JZ: Why is that? Why are some people and countries becoming more socially aware than others?
SS: It seems to me that the Americas are born out of violence. They entered, killed, and pushed out. They have destroyed nature, waters, and mining. Until a few years ago, I would never have said what I’m saying now. And the question is, to what extent is determinant the fact that America is a continent that emerged from robbery after robbery, from those who came to capture and enslave. They managed the situation through extreme brutality by eliminating the indigenous peoples. And those who remained were put in camps.
These are the things that one notes and thinks: it is not possible that we, as humans, could act like this.
In Argentina, we had two modalities. One that begins with Perón and consists of generating housing for the most impoverished classes because the city was in an accelerated process of growth.
There are still positive elements that intend to facilitate a good life. But now it’s very different. Ah, there are minerals that we can exploit over there, along with a disdain for poor people.
Having said that, I’d like to mention the good things, such as the search for a healthier life, better food, and less ostentation from young people.
We have positive developments, but at the same time, some actors that are so powerful, so internationalized, that they spoil realities without even being aware of it. It’s as if they’re floating above all the abuses.
JZ: Reading your books, it seems to me that in all of them, there’s the following message: Look, the time has passed for totalitarian strategies that sought to change everything by “storming the heaven.” Today, what we need is more modest, effective strategies. The city, the local, the neighborhood. Let’s start from the bottom to change this world that needs it so much.
SS: In the long run, this will be the best modality we can count on. The world has hardened because there is too much suffering. If you think of India, countries with so much poverty, so much abuse. It is as if, up to a certain point, we automatically protect ourselves so that we don’t think too much about these things, to avoid seeing them. Or, we stop worrying because we can’t do anything about the alarming rise of social injustice.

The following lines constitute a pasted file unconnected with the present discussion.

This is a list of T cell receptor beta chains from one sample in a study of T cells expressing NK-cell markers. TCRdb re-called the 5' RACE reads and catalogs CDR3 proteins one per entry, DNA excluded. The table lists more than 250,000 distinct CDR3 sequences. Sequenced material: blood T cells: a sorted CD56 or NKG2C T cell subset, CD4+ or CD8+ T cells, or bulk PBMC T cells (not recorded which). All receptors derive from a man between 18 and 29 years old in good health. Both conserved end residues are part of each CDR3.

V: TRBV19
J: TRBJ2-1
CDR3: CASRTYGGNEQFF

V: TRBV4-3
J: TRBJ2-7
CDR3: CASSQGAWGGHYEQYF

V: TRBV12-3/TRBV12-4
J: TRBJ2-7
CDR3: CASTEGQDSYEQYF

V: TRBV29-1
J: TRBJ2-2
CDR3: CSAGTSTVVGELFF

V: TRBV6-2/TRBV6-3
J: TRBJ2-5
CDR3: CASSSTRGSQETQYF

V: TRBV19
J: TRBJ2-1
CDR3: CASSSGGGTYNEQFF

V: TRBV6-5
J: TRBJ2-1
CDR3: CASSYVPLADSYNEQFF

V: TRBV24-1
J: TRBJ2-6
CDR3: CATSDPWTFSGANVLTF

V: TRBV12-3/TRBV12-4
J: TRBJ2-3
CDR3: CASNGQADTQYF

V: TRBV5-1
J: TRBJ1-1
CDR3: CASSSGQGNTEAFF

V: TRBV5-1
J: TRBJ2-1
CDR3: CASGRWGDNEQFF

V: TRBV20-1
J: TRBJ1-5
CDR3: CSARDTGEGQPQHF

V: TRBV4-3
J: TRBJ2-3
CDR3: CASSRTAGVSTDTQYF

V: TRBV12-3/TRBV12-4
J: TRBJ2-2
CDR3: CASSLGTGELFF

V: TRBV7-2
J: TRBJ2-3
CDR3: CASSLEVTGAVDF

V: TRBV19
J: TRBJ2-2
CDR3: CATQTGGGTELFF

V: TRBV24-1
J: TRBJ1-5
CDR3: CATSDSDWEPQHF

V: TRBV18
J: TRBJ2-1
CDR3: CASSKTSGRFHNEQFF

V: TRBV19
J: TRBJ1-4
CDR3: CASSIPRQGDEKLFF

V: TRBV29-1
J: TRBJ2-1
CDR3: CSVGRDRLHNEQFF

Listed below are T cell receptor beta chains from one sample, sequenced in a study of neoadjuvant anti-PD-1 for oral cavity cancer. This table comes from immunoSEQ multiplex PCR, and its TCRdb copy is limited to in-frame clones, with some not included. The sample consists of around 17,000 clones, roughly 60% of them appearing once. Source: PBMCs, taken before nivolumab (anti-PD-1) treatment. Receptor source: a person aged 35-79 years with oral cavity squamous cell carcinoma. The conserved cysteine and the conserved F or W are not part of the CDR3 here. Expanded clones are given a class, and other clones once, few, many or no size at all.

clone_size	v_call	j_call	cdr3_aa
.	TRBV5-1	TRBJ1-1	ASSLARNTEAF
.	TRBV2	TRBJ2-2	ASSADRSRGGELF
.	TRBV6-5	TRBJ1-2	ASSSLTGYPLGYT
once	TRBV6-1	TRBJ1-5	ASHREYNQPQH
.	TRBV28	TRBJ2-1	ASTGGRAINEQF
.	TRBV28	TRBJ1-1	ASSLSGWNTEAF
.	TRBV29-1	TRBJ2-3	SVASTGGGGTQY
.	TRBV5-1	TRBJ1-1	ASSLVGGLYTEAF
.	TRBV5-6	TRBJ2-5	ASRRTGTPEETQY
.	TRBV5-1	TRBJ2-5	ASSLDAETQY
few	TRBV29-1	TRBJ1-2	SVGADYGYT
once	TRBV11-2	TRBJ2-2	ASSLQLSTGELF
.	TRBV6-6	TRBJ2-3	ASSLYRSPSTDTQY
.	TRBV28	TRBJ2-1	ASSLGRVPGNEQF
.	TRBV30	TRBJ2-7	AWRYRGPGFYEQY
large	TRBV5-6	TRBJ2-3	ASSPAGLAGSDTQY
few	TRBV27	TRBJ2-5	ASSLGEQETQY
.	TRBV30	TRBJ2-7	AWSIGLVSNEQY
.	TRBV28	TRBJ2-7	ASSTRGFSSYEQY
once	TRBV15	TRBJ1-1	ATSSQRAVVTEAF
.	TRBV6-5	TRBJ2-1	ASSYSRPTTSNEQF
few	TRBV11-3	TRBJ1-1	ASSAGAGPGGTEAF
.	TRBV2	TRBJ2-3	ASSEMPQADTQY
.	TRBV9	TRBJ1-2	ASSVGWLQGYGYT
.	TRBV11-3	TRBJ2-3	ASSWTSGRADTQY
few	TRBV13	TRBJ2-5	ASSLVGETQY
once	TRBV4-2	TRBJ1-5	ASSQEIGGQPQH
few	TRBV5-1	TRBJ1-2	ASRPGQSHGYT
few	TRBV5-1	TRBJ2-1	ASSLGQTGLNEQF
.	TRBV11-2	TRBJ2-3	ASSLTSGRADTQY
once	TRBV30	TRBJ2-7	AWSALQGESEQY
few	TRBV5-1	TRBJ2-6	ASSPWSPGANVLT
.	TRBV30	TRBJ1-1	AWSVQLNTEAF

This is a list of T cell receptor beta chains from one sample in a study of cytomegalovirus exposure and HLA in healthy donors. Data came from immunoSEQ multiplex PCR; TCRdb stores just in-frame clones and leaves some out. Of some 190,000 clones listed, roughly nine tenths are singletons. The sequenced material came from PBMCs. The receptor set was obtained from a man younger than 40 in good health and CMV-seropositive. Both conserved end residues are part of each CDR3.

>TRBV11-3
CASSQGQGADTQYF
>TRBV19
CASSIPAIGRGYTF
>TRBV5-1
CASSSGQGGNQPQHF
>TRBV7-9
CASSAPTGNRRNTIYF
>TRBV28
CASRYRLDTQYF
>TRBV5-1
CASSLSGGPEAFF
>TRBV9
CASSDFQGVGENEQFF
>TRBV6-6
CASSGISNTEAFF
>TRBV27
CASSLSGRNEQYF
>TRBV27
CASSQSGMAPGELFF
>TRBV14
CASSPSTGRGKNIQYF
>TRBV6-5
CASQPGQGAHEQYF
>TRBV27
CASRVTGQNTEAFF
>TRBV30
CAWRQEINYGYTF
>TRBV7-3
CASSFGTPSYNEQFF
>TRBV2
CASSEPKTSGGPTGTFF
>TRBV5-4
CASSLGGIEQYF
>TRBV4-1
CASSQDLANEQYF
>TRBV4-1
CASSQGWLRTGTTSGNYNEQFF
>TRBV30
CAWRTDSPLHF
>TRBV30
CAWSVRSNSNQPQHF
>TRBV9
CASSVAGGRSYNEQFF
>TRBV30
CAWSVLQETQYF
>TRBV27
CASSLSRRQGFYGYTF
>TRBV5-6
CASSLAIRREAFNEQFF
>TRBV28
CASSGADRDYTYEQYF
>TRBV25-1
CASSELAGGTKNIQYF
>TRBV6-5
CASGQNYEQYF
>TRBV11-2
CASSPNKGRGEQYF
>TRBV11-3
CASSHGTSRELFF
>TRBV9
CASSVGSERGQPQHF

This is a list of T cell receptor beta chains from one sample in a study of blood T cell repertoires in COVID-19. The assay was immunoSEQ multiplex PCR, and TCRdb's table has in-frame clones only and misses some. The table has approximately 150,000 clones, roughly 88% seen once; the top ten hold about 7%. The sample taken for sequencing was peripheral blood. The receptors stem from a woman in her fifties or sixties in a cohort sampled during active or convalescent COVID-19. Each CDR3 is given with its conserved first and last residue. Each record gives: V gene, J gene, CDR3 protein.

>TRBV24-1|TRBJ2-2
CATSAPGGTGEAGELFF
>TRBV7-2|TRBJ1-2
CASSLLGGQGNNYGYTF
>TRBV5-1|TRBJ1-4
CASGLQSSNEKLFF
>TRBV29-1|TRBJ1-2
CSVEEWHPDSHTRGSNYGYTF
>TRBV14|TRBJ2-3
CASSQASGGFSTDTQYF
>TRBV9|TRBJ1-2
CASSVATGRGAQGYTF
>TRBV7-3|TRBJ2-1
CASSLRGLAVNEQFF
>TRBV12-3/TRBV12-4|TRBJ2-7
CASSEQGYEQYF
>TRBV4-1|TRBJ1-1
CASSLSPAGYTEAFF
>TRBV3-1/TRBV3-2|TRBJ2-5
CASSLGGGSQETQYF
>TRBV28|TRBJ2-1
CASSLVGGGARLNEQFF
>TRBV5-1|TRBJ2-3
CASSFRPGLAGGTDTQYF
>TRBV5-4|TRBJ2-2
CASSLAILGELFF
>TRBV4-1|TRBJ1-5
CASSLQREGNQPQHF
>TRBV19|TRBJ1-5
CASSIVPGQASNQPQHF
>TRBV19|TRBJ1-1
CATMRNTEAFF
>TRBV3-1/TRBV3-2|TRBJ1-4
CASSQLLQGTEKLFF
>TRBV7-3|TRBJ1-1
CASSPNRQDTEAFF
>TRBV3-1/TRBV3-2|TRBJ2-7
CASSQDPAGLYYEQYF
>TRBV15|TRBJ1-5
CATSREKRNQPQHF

We seem paralyzed or diminished in our ability to act, overwhelmed in situations where we have zero power. That competition existed in small cities. It was vital for citizenship. Today we lack the platform to stand up and say, I don’t accept this anymore! We have to recover the capacity to make ourselves heard, to recreate the community presence and its impact on common life.
JZ: I’m going to end on a positive note, but not simply out of goodwill, but because it’s a reality, and it has to do with the Netherlands. There are communities here where people of all ages come together to live in a neighborhood built to share responsibilities. They’re a kind of ecological, social, and human nucleus that’s like a seed of transformation.
SS: Very good. But the Dutch are also a special case.
SS: Because the country is very small. So they, since they’re little, learned to value many things, especially the value of space. As it’s a country with a considerable population, so each piece of land takes on an important value. It’s strange to find people who don’t use bicycles, including politicians, businessmen. Right now, we have a Prime Minister who has become famous for using his bicycle. The population knows that it’s the most rational, the most effective. It’s not a romance. It’s a concrete reality.
A small country, after World War II, hat to either reinvent itself or end in disaster. The Dutch demand a lot from the imagination. Now, they’ve invented a platform to place it above the rivers. Cows and a whole range of animals are raised on these platforms. There’s no more land available, so platforms it is. They build very high silos to fill them with agricultural products. There’s no more land, so vertical construction it is.
Similar initiatives could be implemented in several Latin American countries. The big question is, why doesn’t that happen where there’s so much land, so much wealth? Big landowners have their share of responsibility, but so do citizens. It’s that kind of inability to say we are going to transform this as the Dutch did, because they had to do it. And we’re also obliged to do so.